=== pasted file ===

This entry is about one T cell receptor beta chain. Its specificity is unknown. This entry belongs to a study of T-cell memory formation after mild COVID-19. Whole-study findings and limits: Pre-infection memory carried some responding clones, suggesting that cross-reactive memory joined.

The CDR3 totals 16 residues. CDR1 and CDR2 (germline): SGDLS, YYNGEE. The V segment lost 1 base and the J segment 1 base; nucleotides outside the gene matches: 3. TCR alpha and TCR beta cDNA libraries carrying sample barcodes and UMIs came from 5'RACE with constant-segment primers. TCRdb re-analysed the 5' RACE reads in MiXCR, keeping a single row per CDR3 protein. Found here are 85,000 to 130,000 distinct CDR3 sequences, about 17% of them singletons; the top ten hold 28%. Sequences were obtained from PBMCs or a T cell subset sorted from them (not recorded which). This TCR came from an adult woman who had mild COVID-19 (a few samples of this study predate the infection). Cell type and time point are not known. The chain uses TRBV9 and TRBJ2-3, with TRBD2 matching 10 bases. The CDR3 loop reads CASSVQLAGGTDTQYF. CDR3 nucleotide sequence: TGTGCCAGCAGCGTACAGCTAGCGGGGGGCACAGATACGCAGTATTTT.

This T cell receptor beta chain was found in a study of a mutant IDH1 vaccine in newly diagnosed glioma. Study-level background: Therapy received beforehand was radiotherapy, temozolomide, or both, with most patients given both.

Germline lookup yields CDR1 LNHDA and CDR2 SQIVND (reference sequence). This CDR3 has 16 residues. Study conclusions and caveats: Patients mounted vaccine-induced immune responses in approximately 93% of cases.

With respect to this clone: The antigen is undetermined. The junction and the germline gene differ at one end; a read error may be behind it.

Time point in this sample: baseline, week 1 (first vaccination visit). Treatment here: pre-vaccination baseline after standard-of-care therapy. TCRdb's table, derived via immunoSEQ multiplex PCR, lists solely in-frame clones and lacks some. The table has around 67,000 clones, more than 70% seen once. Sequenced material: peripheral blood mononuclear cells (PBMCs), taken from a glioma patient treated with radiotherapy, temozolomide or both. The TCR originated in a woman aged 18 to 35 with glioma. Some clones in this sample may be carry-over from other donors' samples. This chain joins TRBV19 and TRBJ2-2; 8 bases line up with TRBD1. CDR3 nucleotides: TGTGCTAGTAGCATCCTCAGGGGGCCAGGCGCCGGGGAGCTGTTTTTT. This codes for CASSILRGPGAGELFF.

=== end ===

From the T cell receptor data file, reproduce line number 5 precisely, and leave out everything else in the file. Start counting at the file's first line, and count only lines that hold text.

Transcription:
With respect to this clone: The antigen is undetermined. The junction and the germline gene differ at one end; a read error may be behind it.